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NIH
Member since Jan2104

Mar0804, 06:19 PM (EST) 

"Sum of fourth powers"

Here's an intriguing puzzle. It's quite challenging, but uses nothing beyond high school math. The sum of three numbers is 6, the sum of their squares is 8, and the sum of their cubes is 5. What is the sum of their fourth powers? Nick 

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alexb
Charter Member
1230 posts 
Mar0804, 09:39 PM (EST) 

1. "RE: Sum of fourth powers"
In response to message #0

It becomes much easier after a substitution a = 2 + x b = 2 + y c = 2 + z Then x + y + z = 0 x^{2} + y^{2} + z^{2} = 4 x^{3} + y^{3} + z^{3} = 5, if I am not wrong. An interesting expression for the sum of squares. Ignoring this, consider successively (x + y + z)^{2}, (x + y + z)^{3}, and (x + y + z)^{4}. 

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Naftali
guest

Mar0904, 07:52 PM (EST) 

2. "RE: Sum of fourth powers"
In response to message #0

The solution is based on forming homogenous expressions(a+b+c)^4, (a+b+c)^2*(a^2+b^2+c^2), (a+b+c)*(a^3+b^3+c^3) and (a^2+b^2+c^2)^2, and then taking a weighted sum of those in which all terms but a^4+b^4+c^4 cancel out. It turns out to be the expression: a^4+b^4+c^4 = ((a+b+c)^4 +8*(a+b+c)*(a^3+b^3+c^3) +3*(a^2+b^2+c^2)^2 6*(a+b+c)^2*(a^2+b^2+c^2))/6
Now, substituting the numbers in the problem into the solution yields (6^4+8*6*5+3*8^26*6^2*8)/6 = 0 which seems as a mistake in the values in the problem in that the only solution in real numbers to a^4+b^4+c^4=0 is a=0, b=0, c=0, which does not match the other data in the problem. Best Regards, Naftali naftali.chayat@alvarion.com


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Graham C
Member since Feb503

Mar1204, 11:03 PM (EST) 

4. "RE: Sum of fourth powers"
In response to message #3

>Who said the numbers were real...?! > >Nick Following that somewhat cryptic comment, consider the simpler similar case of the two equations a+b=6, a^2+b^2=10, and find the value of a^3+b^3. The two equations have no real solutions, but a^3+b^3 nevertheless equals 18. (a = 3 + 2i & b = 3  2i  or the other way round.)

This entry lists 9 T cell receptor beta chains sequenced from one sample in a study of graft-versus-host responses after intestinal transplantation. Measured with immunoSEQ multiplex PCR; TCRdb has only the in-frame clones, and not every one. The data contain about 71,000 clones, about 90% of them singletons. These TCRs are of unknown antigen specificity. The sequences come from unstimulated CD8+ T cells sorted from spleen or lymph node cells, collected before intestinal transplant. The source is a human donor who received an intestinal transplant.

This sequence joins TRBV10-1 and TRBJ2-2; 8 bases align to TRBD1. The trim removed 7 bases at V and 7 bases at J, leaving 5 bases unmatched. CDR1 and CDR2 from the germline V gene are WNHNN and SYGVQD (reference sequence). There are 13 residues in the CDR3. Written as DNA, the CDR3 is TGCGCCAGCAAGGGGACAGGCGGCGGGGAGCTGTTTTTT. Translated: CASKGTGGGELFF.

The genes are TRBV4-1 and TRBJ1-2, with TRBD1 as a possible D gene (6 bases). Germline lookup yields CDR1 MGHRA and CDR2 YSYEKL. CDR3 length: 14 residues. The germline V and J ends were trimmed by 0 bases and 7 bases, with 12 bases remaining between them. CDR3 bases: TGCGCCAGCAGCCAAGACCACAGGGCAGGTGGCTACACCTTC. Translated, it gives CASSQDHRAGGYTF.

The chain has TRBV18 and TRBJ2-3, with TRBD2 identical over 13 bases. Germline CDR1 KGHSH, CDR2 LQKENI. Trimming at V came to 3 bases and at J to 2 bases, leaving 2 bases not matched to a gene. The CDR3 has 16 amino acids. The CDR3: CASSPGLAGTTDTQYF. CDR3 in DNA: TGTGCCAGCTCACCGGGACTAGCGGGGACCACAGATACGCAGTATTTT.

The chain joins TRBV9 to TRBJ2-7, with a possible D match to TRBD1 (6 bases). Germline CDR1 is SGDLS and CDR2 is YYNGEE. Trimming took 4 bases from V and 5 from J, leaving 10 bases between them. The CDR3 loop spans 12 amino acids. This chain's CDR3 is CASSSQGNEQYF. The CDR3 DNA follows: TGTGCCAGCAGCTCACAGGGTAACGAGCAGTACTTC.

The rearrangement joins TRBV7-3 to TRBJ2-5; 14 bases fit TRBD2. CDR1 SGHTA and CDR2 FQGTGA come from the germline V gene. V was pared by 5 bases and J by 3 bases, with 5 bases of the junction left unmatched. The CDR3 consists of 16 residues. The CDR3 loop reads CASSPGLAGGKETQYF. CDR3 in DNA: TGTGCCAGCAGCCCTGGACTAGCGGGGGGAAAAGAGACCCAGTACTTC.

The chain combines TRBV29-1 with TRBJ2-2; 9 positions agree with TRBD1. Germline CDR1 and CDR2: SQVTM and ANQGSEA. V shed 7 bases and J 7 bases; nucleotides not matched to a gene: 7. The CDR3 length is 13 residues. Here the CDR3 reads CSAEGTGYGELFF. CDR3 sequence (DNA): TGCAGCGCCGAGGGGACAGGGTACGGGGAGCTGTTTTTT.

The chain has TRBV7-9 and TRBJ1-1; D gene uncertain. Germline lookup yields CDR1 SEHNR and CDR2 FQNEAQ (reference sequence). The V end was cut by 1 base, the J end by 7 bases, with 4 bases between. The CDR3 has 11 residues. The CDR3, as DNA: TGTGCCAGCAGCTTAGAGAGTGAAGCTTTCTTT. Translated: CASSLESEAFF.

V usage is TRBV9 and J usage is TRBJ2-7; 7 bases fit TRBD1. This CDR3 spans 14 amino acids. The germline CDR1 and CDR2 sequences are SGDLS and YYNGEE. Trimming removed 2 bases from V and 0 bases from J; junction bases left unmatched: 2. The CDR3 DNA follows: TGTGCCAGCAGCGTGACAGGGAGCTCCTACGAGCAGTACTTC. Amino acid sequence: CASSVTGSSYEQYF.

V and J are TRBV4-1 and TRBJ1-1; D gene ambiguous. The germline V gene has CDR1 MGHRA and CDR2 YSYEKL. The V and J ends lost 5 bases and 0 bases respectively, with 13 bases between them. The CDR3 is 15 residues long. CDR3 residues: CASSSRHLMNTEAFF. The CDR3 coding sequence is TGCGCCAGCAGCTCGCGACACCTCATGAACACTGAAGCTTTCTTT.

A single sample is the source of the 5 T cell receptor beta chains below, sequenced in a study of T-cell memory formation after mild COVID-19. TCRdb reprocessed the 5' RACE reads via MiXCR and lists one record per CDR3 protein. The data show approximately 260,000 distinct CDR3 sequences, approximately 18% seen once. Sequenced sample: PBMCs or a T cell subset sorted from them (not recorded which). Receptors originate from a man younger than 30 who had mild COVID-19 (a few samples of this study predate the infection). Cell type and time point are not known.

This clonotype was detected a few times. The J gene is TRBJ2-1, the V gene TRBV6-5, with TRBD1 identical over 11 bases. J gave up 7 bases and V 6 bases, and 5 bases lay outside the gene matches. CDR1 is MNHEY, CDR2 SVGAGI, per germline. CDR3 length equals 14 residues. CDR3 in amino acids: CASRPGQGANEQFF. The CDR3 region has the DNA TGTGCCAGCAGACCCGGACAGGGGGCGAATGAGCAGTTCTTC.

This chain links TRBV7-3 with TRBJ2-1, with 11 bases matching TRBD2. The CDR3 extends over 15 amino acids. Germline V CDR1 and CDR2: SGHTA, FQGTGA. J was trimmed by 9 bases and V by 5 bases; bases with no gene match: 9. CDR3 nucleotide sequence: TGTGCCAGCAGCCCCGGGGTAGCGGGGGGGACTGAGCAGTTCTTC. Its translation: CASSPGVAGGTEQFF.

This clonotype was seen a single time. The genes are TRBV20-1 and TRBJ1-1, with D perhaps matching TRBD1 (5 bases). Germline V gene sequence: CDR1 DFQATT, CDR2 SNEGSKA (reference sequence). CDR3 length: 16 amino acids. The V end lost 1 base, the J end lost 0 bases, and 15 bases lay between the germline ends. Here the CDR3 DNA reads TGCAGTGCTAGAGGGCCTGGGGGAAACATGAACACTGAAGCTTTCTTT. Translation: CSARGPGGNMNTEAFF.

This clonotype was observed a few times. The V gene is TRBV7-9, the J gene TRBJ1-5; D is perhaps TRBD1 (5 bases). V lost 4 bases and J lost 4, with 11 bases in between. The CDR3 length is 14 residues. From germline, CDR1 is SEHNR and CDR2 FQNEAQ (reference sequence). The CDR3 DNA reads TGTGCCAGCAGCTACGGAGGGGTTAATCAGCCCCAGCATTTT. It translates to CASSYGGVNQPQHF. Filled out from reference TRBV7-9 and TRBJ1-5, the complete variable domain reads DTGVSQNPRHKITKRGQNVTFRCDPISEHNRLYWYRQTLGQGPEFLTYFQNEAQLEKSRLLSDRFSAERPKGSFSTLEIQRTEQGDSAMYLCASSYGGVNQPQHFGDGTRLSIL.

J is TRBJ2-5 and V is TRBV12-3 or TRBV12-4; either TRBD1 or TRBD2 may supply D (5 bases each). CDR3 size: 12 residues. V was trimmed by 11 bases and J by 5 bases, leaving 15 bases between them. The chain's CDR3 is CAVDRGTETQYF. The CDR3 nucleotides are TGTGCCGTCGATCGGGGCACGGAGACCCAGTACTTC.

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NIH
Member since Jan2104

Mar1504, 07:05 PM (EST) 

5. "RE: Sum of fourth powers"
In response to message #4

Taking Graham's example, above, considering sum and product of a quadratic equation, a and b are roots of x^2  6x + P = 0, for some constant P = ab. Substitute a, then b, and add to yield: a^2 + b^2  6(a + b) + 2P = 0, from which P = (6*6  10)/2 = 13. Now multiply the quadratic by x: x^3  6x^2 + 13x = 0. Again, substitute a, then b, and add to yield: a^3 + b^3  6(a^2 + b^2) + 13(a + b) = 0, from which a^3 + b^3 = 6*10  13*6 = 18. For f(n) = a^n + b^n, where n is a positive integer, this approach can be used to set up a recurrence relation: f(n+2) = 6f(n+1)  13f(n). A similar method can be used to solve the original problem. Nick 

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Graham C
Member since Feb503

Mar1704, 03:21 PM (EST) 

6. "RE: Sum of fourth powers"
In response to message #5

The tip was enough. I'd solved the twovariable case by solving the quadratic for a and b and couldn't see any way of solving your problem without solving the cubic, which is not something I care to do unless I have to. We have (i) a plus b plus c = 6 (ii) a^2 plus b^2 plus c^2 = 8 (iii) a^3 plus b^3 plus c^3 = 5 a, b and c must be the roots of the equation (xa)*(xb)*(xc) = 0, or x^3  x^2*(a plus b plus c) plus x*(ab plus ac plus bc)  abc from (i) squared  (ii), ab plus ac plus bc = 14 so we have x^3  6*x^2 plus 14*x  abc = 0 Substituting the roots a for x, b for x and c for x and adding the three together therefore gives 5  6*8 plus 14*6 = 3*abc and abc = 15 Multiplying the cubic by x gives x^4  6*x^3 plus 14*x^2  15*x = 0 and the same substitution process gives (a^4 plus b^4 plus c^4)  36 plus 112  75 = 0 (a^4 plus b^4 plus c^4) = 1 which I trust is the answer. The recurrence relation is now f(n) = 6*f(n1)  14*f(n2) plus 15*(n3)


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